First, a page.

168 hours left for MEPs – ECOFIN Council to deliver a Banking Union

European Parliament. Committee on Economic and Monetary Affairs (ECON). Meeting on banking supervision. Vote on the bank single resolution mechanism and fund. (EP Audiovisual Services).

European Parliament. Committee on Economic and Monetary Affairs (ECON). Meeting on banking supervision. Vote on the bank single resolution mechanism and fund. (EP Audiovisual Services).

Contradicting messages are emitted from a statement issued yesterday by the lead MEPs currently negotiating the details of the legislation on the Single Resolution Mechanism and Fund for Eurozone banks with the ECOFIN council. This legislation is set to complete the legal and structural background of the European Banking Union. The other pillar of the EBU, namely the Single Supervisory Mechanism is already functioning under the roof of the European Central Bank and will assume its full responsibilities on November this year.

The friction points

However, negotiations between the European legislators representing the Parliament and the Council have stuck on two important issues. The main friction points are firstly ‘who will press the button’ to resolve a bank and how ‘the bill will be footed’. The Parliament wants the Council to not be implicated in the ‘button’ mechanism in order for political horse trading to be avoided around this crucial decision. On top of that, the parliamentarians want to make sure that all banks will be treated equally irrespective of their country of origin. Understandably, if the Council will be in control of the resolution ‘button’, a German bank could be seen ‘differently’ from a Greek one.

Coming to the second point of friction between the legislative and the ECOFIN, which is the footing of resolution costs, the European Parliament wants a brief transitional period of three years to the full mutualisation of the financial responsibilities stemming from winding up a bank. On the other side of the fence, the Council wants a long transitional period of at least seven to eight years if not ten.
Last Tuesday the Greek Presidency of the council, which conducts the negotiations with the Parliament, received a new mandate from the ministers of Finance, seemingly leaving a wider maneuvering space than the previous unsuccessful one. The Press release issued yesterday by the Greek Presidency though allows it to be understood that almost all the crucial points are open. It says “These proposals included the following issues:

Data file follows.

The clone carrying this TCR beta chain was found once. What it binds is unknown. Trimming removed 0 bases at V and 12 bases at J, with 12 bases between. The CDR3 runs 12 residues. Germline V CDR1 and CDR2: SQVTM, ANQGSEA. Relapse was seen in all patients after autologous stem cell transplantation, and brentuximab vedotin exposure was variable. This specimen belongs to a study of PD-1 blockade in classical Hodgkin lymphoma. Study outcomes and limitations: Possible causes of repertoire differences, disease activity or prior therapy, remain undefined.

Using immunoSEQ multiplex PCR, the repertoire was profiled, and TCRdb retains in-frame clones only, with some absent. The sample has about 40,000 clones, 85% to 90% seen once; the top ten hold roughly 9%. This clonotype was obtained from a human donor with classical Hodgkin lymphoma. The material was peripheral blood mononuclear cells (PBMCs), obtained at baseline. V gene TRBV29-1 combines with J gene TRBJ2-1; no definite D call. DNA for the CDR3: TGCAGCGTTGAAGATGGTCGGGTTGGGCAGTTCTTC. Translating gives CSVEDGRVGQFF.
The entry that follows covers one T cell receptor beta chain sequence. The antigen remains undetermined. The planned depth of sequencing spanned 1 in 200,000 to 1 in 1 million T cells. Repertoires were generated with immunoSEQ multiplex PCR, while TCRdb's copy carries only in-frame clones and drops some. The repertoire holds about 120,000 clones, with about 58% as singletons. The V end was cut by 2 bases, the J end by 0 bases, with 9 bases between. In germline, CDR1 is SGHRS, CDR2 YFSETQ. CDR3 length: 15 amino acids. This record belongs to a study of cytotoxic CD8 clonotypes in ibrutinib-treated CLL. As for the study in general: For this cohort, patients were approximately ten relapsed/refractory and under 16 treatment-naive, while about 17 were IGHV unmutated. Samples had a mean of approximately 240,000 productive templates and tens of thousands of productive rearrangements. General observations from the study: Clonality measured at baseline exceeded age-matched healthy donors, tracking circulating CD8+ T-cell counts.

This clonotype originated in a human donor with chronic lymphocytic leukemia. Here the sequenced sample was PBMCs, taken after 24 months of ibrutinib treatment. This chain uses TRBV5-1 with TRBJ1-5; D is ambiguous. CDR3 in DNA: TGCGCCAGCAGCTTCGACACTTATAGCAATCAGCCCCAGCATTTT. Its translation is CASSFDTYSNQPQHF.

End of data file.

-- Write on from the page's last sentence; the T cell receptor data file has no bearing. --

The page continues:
(A) which institution will be the ultimate resolution authority, the so called “Meroni institution” (balance of powers between the EU bodies)
(B) Who will determine whether an institution is failing or likely to fail,
(C) What types of decisions should be taken by the Plenary session of the Board and which by the Executive, in any individual resolution
(D) The voting regime in the Plenary session of the Board,
(E) The loan facility (credit line) to the Single Resolution Fund, and finally,
(F) The contributions to the SR Fund”.

Everything is in the air

From this catalogue one can conclude that not only every issue concerning the SRM and Fund is still on the air, but there is also controversy even on points which have already been decided and legislated upon. One of these cases is “(B) Who will determine whether an institution is failing or likely to fail”. According to the SSM Regulation “the ECB shall, in accordance with paragraph 3 of this Article, be exclusively competent to carry out, for prudential supervisory purposes, the following tasks in relation to all credit institutions established in the participating Member States:… to carry out supervisory tasks in relation to recovery plans, and early intervention where a credit institution or group in relation to which the ECB is the consolidating supervisor, does not meet or is likely to breach the applicable prudential requirements, and, only in the cases explicitly stipulated by relevant Union law for competent authorities, structural changes required from credit institutions to prevent financial stress or failure, excluding any resolution powers”.

In short, the powers of the ECB stop exactly before the resolution of a bank. As a result, the ECB is responsible to state if ‘a bank is failing or is about to fail’. Then the resolution authorities take over. It seems that Germany doesn’t like that either because decisions in the Supervisory Board of the single supervisory mechanism at the European Central Bank are taken by professionals and by simple majority. This fact excludes, in principle, any possible political interference. Seemingly, some member states which are ‘more equal that the others’ don’t like this simplicity.

Last deadline

In any case, the Press release issued by the lead MEPs who are negotiating all that with the Council seems equally ambiguous. It says that “We can now hope to have a constructive meeting next week in which concrete drafting can be made in a bid to reach a deal”. What every bona fide reader can conclude here is that the negotiations have come to the point of drafting what has been agreed upon, in order the text to be reviewed next week and possibly corrected. However, in the next sentence, the MEPs take a completely different stance by stating “We must reiterate however that we are not yet there and that the crucial issues are still all to be agreed if we are to have a deal on Wednesday under this Parliament.

After all that, the only safe deduction is that next Wednesday is the final date to conclude an agreement for the enactment the European Banking Union. If this deadline is missed the whole operation will be derailed and the ECB will not be able to guarantee anything in relation to Eurozone banks.

 

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